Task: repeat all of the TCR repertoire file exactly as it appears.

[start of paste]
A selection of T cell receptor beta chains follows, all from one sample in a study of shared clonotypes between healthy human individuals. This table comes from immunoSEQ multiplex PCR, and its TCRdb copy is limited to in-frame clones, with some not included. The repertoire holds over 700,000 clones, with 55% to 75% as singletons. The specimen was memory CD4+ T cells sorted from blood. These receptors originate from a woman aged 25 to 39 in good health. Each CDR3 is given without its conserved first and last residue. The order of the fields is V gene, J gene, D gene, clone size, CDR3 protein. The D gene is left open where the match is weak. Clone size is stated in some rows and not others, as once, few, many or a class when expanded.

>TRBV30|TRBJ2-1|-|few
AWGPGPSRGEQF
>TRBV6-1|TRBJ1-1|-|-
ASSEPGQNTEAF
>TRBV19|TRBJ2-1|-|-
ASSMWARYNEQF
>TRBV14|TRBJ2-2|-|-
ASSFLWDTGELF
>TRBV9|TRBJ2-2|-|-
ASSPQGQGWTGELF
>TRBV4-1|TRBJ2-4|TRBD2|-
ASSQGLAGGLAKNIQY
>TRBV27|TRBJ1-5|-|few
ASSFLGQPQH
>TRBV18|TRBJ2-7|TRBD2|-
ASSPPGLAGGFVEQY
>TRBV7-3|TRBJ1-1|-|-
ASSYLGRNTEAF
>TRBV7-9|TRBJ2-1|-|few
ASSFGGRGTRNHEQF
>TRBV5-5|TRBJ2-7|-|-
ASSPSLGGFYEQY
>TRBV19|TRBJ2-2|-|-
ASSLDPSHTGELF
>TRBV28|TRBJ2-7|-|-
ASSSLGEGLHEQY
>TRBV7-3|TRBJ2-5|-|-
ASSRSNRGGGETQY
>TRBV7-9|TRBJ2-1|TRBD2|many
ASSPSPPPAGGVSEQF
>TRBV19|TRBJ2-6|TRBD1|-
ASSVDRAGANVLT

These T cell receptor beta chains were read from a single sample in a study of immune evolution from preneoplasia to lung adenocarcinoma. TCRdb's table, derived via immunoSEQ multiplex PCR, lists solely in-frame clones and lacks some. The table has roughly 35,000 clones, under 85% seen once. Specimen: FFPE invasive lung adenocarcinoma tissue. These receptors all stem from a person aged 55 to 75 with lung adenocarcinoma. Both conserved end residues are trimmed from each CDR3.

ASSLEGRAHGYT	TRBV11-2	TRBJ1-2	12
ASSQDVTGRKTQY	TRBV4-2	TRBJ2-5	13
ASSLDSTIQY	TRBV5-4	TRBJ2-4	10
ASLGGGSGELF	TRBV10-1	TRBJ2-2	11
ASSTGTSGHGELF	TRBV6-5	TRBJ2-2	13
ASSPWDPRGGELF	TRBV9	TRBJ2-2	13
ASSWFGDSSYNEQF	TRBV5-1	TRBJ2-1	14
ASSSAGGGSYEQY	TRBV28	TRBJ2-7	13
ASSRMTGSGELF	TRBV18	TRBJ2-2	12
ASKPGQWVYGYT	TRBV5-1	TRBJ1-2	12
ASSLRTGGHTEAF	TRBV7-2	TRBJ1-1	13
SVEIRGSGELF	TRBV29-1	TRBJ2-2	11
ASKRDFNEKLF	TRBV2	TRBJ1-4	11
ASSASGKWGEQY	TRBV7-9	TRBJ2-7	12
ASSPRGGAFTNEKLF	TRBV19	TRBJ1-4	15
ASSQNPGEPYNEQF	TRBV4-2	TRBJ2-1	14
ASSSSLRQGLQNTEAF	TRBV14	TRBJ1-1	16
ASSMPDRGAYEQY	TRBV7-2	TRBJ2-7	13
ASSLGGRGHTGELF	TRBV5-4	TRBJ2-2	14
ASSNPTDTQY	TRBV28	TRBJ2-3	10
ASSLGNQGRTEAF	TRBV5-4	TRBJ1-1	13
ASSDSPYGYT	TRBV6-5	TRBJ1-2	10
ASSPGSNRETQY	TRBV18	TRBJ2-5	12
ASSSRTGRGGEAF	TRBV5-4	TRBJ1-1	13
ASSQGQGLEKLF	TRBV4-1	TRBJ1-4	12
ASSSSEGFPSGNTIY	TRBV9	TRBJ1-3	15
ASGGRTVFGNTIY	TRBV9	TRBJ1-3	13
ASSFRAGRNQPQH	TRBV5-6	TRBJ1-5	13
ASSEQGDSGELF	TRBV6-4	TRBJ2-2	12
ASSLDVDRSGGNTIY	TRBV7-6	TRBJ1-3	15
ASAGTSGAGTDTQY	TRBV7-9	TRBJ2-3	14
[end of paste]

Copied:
A selection of T cell receptor beta chains follows, all from one sample in a study of shared clonotypes between healthy human individuals. This table comes from immunoSEQ multiplex PCR, and its TCRdb copy is limited to in-frame clones, with some not included. The repertoire holds over 700,000 clones, with 55% to 75% as singletons. The specimen was memory CD4+ T cells sorted from blood. These receptors originate from a woman aged 25 to 39 in good health. Each CDR3 is given without its conserved first and last residue. The order of the fields is V gene, J gene, D gene, clone size, CDR3 protein. The D gene is left open where the match is weak. Clone size is stated in some rows and not others, as once, few, many or a class when expanded.

>TRBV30|TRBJ2-1|-|few
AWGPGPSRGEQF
>TRBV6-1|TRBJ1-1|-|-
ASSEPGQNTEAF
>TRBV19|TRBJ2-1|-|-
ASSMWARYNEQF
>TRBV14|TRBJ2-2|-|-
ASSFLWDTGELF
>TRBV9|TRBJ2-2|-|-
ASSPQGQGWTGELF
>TRBV4-1|TRBJ2-4|TRBD2|-
ASSQGLAGGLAKNIQY
>TRBV27|TRBJ1-5|-|few
ASSFLGQPQH
>TRBV18|TRBJ2-7|TRBD2|-
ASSPPGLAGGFVEQY
>TRBV7-3|TRBJ1-1|-|-
ASSYLGRNTEAF
>TRBV7-9|TRBJ2-1|-|few
ASSFGGRGTRNHEQF
>TRBV5-5|TRBJ2-7|-|-
ASSPSLGGFYEQY
>TRBV19|TRBJ2-2|-|-
ASSLDPSHTGELF
>TRBV28|TRBJ2-7|-|-
ASSSLGEGLHEQY
>TRBV7-3|TRBJ2-5|-|-
ASSRSNRGGGETQY
>TRBV7-9|TRBJ2-1|TRBD2|many
ASSPSPPPAGGVSEQF
>TRBV19|TRBJ2-6|TRBD1|-
ASSVDRAGANVLT

These T cell receptor beta chains were read from a single sample in a study of immune evolution from preneoplasia to lung adenocarcinoma. TCRdb's table, derived via immunoSEQ multiplex PCR, lists solely in-frame clones and lacks some. The table has roughly 35,000 clones, under 85% seen once. Specimen: FFPE invasive lung adenocarcinoma tissue. These receptors all stem from a person aged 55 to 75 with lung adenocarcinoma. Both conserved end residues are trimmed from each CDR3.

ASSLEGRAHGYT	TRBV11-2	TRBJ1-2	12
ASSQDVTGRKTQY	TRBV4-2	TRBJ2-5	13
ASSLDSTIQY	TRBV5-4	TRBJ2-4	10
ASLGGGSGELF	TRBV10-1	TRBJ2-2	11
ASSTGTSGHGELF	TRBV6-5	TRBJ2-2	13
ASSPWDPRGGELF	TRBV9	TRBJ2-2	13
ASSWFGDSSYNEQF	TRBV5-1	TRBJ2-1	14
ASSSAGGGSYEQY	TRBV28	TRBJ2-7	13
ASSRMTGSGELF	TRBV18	TRBJ2-2	12
ASKPGQWVYGYT	TRBV5-1	TRBJ1-2	12
ASSLRTGGHTEAF	TRBV7-2	TRBJ1-1	13
SVEIRGSGELF	TRBV29-1	TRBJ2-2	11
ASKRDFNEKLF	TRBV2	TRBJ1-4	11
ASSASGKWGEQY	TRBV7-9	TRBJ2-7	12
ASSPRGGAFTNEKLF	TRBV19	TRBJ1-4	15
ASSQNPGEPYNEQF	TRBV4-2	TRBJ2-1	14
ASSSSLRQGLQNTEAF	TRBV14	TRBJ1-1	16
ASSMPDRGAYEQY	TRBV7-2	TRBJ2-7	13
ASSLGGRGHTGELF	TRBV5-4	TRBJ2-2	14
ASSNPTDTQY	TRBV28	TRBJ2-3	10
ASSLGNQGRTEAF	TRBV5-4	TRBJ1-1	13
ASSDSPYGYT	TRBV6-5	TRBJ1-2	10
ASSPGSNRETQY	TRBV18	TRBJ2-5	12
ASSSRTGRGGEAF	TRBV5-4	TRBJ1-1	13
ASSQGQGLEKLF	TRBV4-1	TRBJ1-4	12
ASSSSEGFPSGNTIY	TRBV9	TRBJ1-3	15
ASGGRTVFGNTIY	TRBV9	TRBJ1-3	13
ASSFRAGRNQPQH	TRBV5-6	TRBJ1-5	13
ASSEQGDSGELF	TRBV6-4	TRBJ2-2	12
ASSLDVDRSGGNTIY	TRBV7-6	TRBJ1-3	15
ASAGTSGAGTDTQY	TRBV7-9	TRBJ2-3	14